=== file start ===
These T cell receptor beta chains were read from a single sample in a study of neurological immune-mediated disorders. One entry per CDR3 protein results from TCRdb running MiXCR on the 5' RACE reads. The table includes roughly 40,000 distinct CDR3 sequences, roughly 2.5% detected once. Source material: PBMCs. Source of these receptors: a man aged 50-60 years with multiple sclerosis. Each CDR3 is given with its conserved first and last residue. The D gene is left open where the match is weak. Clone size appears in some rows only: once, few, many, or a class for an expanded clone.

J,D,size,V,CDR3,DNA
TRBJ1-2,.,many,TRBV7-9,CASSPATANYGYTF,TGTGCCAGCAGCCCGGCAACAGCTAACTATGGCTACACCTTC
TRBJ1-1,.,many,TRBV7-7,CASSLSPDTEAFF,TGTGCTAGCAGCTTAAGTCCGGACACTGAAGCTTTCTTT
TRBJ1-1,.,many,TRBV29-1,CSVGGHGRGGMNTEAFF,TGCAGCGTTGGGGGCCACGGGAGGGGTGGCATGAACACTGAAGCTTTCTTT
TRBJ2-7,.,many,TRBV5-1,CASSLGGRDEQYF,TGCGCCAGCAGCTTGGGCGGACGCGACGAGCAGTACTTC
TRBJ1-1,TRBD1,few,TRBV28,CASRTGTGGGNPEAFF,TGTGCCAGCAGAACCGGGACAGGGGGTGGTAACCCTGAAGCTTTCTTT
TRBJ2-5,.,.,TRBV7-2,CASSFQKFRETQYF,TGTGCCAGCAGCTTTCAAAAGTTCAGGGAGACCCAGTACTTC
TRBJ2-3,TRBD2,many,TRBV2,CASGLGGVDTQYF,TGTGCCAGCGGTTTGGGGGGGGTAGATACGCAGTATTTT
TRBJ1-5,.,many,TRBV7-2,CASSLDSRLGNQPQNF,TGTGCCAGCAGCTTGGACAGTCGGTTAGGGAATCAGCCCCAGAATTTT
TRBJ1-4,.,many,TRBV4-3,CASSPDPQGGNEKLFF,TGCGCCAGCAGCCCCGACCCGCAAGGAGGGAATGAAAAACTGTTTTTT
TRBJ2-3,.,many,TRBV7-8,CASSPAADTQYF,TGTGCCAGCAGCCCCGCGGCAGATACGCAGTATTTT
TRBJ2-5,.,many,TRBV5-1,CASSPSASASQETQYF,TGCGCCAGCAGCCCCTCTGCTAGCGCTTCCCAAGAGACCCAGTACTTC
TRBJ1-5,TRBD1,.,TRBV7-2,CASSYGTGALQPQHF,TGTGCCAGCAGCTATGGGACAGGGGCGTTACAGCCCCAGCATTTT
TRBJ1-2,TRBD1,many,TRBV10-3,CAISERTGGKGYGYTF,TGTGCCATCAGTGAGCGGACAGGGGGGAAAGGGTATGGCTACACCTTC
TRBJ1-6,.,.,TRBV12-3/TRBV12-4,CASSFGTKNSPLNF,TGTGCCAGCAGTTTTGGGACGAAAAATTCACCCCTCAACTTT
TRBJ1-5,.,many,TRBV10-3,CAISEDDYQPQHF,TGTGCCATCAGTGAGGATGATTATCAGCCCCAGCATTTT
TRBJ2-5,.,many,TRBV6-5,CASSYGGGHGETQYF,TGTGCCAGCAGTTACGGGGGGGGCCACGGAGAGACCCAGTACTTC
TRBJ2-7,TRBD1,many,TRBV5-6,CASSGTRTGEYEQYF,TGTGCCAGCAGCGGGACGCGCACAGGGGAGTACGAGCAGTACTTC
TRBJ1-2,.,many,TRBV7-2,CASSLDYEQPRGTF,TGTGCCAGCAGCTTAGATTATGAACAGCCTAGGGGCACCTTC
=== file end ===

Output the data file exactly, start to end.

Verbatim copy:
These T cell receptor beta chains were read from a single sample in a study of neurological immune-mediated disorders. One entry per CDR3 protein results from TCRdb running MiXCR on the 5' RACE reads. The table includes roughly 40,000 distinct CDR3 sequences, roughly 2.5% detected once. Source material: PBMCs. Source of these receptors: a man aged 50-60 years with multiple sclerosis. Each CDR3 is given with its conserved first and last residue. The D gene is left open where the match is weak. Clone size appears in some rows only: once, few, many, or a class for an expanded clone.

J,D,size,V,CDR3,DNA
TRBJ1-2,.,many,TRBV7-9,CASSPATANYGYTF,TGTGCCAGCAGCCCGGCAACAGCTAACTATGGCTACACCTTC
TRBJ1-1,.,many,TRBV7-7,CASSLSPDTEAFF,TGTGCTAGCAGCTTAAGTCCGGACACTGAAGCTTTCTTT
TRBJ1-1,.,many,TRBV29-1,CSVGGHGRGGMNTEAFF,TGCAGCGTTGGGGGCCACGGGAGGGGTGGCATGAACACTGAAGCTTTCTTT
TRBJ2-7,.,many,TRBV5-1,CASSLGGRDEQYF,TGCGCCAGCAGCTTGGGCGGACGCGACGAGCAGTACTTC
TRBJ1-1,TRBD1,few,TRBV28,CASRTGTGGGNPEAFF,TGTGCCAGCAGAACCGGGACAGGGGGTGGTAACCCTGAAGCTTTCTTT
TRBJ2-5,.,.,TRBV7-2,CASSFQKFRETQYF,TGTGCCAGCAGCTTTCAAAAGTTCAGGGAGACCCAGTACTTC
TRBJ2-3,TRBD2,many,TRBV2,CASGLGGVDTQYF,TGTGCCAGCGGTTTGGGGGGGGTAGATACGCAGTATTTT
TRBJ1-5,.,many,TRBV7-2,CASSLDSRLGNQPQNF,TGTGCCAGCAGCTTGGACAGTCGGTTAGGGAATCAGCCCCAGAATTTT
TRBJ1-4,.,many,TRBV4-3,CASSPDPQGGNEKLFF,TGCGCCAGCAGCCCCGACCCGCAAGGAGGGAATGAAAAACTGTTTTTT
TRBJ2-3,.,many,TRBV7-8,CASSPAADTQYF,TGTGCCAGCAGCCCCGCGGCAGATACGCAGTATTTT
TRBJ2-5,.,many,TRBV5-1,CASSPSASASQETQYF,TGCGCCAGCAGCCCCTCTGCTAGCGCTTCCCAAGAGACCCAGTACTTC
TRBJ1-5,TRBD1,.,TRBV7-2,CASSYGTGALQPQHF,TGTGCCAGCAGCTATGGGACAGGGGCGTTACAGCCCCAGCATTTT
TRBJ1-2,TRBD1,many,TRBV10-3,CAISERTGGKGYGYTF,TGTGCCATCAGTGAGCGGACAGGGGGGAAAGGGTATGGCTACACCTTC
TRBJ1-6,.,.,TRBV12-3/TRBV12-4,CASSFGTKNSPLNF,TGTGCCAGCAGTTTTGGGACGAAAAATTCACCCCTCAACTTT
TRBJ1-5,.,many,TRBV10-3,CAISEDDYQPQHF,TGTGCCATCAGTGAGGATGATTATCAGCCCCAGCATTTT
TRBJ2-5,.,many,TRBV6-5,CASSYGGGHGETQYF,TGTGCCAGCAGTTACGGGGGGGGCCACGGAGAGACCCAGTACTTC
TRBJ2-7,TRBD1,many,TRBV5-6,CASSGTRTGEYEQYF,TGTGCCAGCAGCGGGACGCGCACAGGGGAGTACGAGCAGTACTTC
TRBJ1-2,.,many,TRBV7-2,CASSLDYEQPRGTF,TGTGCCAGCAGCTTAGATTATGAACAGCCTAGGGGCACCTTC